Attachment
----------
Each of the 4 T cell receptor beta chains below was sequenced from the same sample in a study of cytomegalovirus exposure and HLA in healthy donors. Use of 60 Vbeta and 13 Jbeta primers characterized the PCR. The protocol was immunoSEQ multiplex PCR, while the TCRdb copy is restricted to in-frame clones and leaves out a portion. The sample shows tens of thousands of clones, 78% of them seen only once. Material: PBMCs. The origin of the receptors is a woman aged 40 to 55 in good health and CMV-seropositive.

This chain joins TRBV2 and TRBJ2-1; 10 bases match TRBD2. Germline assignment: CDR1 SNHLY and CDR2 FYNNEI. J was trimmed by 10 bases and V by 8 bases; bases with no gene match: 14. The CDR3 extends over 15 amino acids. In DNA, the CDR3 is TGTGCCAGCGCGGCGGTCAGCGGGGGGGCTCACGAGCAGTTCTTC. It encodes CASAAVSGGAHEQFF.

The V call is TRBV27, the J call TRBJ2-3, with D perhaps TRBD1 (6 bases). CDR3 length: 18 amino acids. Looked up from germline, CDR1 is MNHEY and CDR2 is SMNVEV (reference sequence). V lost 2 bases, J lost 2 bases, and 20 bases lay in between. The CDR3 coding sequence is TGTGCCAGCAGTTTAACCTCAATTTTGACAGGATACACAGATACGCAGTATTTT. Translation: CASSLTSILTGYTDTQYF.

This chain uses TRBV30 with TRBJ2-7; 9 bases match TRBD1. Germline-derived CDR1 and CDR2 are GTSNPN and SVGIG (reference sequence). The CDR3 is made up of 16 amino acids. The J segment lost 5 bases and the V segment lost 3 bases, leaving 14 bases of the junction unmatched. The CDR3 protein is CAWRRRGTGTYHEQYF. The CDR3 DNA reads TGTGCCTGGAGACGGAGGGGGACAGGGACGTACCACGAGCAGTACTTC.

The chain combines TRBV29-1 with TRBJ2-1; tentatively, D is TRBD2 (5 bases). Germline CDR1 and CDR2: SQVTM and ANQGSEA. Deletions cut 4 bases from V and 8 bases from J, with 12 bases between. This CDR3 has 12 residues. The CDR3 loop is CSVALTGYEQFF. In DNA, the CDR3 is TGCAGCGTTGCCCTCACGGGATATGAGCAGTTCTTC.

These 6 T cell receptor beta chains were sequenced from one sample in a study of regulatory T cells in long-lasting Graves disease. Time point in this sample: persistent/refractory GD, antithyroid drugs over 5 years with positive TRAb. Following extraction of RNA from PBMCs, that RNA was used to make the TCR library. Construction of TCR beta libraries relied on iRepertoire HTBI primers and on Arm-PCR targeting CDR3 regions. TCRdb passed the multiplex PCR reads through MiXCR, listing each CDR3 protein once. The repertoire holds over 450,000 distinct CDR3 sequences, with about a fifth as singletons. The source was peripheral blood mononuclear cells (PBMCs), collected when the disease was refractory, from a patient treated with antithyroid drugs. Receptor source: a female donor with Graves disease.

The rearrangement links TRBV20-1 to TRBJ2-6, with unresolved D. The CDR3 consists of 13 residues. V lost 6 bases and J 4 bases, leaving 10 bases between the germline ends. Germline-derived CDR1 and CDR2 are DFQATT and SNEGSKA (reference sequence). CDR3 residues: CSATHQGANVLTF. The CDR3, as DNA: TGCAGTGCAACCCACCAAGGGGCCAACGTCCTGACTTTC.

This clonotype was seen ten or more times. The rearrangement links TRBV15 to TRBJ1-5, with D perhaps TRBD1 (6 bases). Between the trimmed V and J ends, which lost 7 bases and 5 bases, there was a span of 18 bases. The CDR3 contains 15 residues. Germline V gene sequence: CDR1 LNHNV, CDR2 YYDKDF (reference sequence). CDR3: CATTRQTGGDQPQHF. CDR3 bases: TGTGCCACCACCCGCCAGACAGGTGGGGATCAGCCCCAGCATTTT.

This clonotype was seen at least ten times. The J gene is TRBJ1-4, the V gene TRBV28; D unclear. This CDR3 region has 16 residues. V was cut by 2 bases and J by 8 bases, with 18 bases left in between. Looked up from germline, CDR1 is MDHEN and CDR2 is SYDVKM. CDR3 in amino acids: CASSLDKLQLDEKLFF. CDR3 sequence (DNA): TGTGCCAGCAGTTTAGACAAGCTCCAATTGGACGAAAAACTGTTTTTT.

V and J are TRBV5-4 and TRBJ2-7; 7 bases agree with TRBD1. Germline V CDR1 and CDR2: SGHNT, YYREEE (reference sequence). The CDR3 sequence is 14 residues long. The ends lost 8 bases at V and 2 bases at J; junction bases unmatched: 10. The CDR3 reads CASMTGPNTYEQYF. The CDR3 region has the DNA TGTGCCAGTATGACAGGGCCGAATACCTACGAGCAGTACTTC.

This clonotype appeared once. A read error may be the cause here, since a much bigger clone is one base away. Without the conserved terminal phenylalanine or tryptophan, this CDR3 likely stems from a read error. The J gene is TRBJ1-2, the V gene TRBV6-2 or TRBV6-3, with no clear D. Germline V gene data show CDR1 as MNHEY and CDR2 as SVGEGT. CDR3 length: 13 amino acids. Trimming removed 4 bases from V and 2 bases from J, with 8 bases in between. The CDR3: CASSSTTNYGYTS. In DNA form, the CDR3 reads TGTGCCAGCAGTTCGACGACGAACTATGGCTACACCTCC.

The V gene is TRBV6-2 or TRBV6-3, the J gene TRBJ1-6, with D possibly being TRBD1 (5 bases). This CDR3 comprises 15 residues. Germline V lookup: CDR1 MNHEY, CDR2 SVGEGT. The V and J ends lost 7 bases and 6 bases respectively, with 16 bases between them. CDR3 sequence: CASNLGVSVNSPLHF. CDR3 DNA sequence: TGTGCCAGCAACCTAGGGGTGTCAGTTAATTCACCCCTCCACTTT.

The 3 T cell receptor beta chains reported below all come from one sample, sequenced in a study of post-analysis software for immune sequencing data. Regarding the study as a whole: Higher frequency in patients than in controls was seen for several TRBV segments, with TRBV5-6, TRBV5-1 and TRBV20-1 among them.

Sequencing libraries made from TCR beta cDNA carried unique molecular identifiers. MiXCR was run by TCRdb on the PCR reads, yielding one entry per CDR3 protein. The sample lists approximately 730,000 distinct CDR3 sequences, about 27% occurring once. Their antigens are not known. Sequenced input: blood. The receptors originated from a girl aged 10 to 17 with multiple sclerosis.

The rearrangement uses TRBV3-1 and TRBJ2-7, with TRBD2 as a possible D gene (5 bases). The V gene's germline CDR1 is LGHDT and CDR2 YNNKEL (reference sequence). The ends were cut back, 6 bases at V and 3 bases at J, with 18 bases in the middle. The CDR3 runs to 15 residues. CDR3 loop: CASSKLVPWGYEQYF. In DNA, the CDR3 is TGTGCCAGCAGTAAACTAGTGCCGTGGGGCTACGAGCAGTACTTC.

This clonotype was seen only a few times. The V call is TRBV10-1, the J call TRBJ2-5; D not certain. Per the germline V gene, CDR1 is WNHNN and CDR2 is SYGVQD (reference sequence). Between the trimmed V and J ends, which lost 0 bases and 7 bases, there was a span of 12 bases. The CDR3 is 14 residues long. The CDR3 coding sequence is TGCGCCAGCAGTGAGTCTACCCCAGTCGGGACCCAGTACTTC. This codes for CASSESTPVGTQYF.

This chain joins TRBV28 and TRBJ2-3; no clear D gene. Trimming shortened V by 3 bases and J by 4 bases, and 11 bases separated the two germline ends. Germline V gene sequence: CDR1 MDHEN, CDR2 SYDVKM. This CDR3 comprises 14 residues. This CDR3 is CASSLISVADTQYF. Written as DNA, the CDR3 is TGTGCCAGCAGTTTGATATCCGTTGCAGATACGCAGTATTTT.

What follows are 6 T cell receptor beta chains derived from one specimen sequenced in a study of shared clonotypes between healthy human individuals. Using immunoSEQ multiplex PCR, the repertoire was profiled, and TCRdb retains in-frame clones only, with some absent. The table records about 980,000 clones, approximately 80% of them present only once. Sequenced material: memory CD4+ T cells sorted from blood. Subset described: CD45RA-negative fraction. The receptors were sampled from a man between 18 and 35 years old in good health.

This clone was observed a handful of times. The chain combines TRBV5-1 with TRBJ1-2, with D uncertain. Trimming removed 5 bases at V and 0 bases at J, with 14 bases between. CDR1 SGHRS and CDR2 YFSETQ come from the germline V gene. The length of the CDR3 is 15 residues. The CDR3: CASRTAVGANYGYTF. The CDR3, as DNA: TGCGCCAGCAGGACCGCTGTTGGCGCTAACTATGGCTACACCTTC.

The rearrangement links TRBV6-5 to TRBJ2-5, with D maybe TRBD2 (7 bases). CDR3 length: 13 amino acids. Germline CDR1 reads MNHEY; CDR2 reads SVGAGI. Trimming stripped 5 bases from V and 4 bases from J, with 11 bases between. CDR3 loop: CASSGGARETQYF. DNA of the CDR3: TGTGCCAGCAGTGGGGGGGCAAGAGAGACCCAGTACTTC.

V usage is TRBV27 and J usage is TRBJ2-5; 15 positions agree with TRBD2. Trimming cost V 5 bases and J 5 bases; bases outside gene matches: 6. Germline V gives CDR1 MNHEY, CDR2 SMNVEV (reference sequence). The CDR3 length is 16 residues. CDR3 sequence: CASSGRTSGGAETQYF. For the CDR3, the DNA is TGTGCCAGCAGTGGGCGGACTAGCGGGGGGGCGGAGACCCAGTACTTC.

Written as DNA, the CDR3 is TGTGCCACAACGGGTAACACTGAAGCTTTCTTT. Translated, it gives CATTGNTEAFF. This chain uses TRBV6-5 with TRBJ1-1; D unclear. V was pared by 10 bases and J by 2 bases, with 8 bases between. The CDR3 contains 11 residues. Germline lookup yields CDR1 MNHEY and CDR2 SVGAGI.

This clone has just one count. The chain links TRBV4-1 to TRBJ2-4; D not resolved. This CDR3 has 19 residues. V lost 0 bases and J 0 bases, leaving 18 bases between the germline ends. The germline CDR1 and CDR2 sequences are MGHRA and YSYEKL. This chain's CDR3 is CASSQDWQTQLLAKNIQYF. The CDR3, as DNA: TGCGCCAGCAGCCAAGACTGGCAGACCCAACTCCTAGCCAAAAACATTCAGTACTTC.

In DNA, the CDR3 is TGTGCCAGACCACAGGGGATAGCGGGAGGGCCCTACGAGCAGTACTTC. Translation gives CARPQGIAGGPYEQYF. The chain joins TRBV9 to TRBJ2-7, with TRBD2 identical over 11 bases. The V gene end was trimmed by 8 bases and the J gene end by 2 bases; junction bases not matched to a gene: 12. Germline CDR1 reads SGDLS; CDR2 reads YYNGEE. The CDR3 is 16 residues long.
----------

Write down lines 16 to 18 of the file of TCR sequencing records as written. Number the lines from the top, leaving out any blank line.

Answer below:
This clonotype was seen only a few times. The V call is TRBV10-1, the J call TRBJ2-5; D not certain. Per the germline V gene, CDR1 is WNHNN and CDR2 is SYGVQD (reference sequence). Between the trimmed V and J ends, which lost 0 bases and 7 bases, there was a span of 12 bases. The CDR3 is 14 residues long. The CDR3 coding sequence is TGCGCCAGCAGTGAGTCTACCCCAGTCGGGACCCAGTACTTC. This codes for CASSESTPVGTQYF.

This chain joins TRBV28 and TRBJ2-3; no clear D gene. Trimming shortened V by 3 bases and J by 4 bases, and 11 bases separated the two germline ends. Germline V gene sequence: CDR1 MDHEN, CDR2 SYDVKM. This CDR3 comprises 14 residues. This CDR3 is CASSLISVADTQYF. Written as DNA, the CDR3 is TGTGCCAGCAGTTTGATATCCGTTGCAGATACGCAGTATTTT.

What follows are 6 T cell receptor beta chains derived from one specimen sequenced in a study of shared clonotypes between healthy human individuals. Using immunoSEQ multiplex PCR, the repertoire was profiled, and TCRdb retains in-frame clones only, with some absent. The table records about 980,000 clones, approximately 80% of them present only once. Sequenced material: memory CD4+ T cells sorted from blood. Subset described: CD45RA-negative fraction. The receptors were sampled from a man between 18 and 35 years old in good health.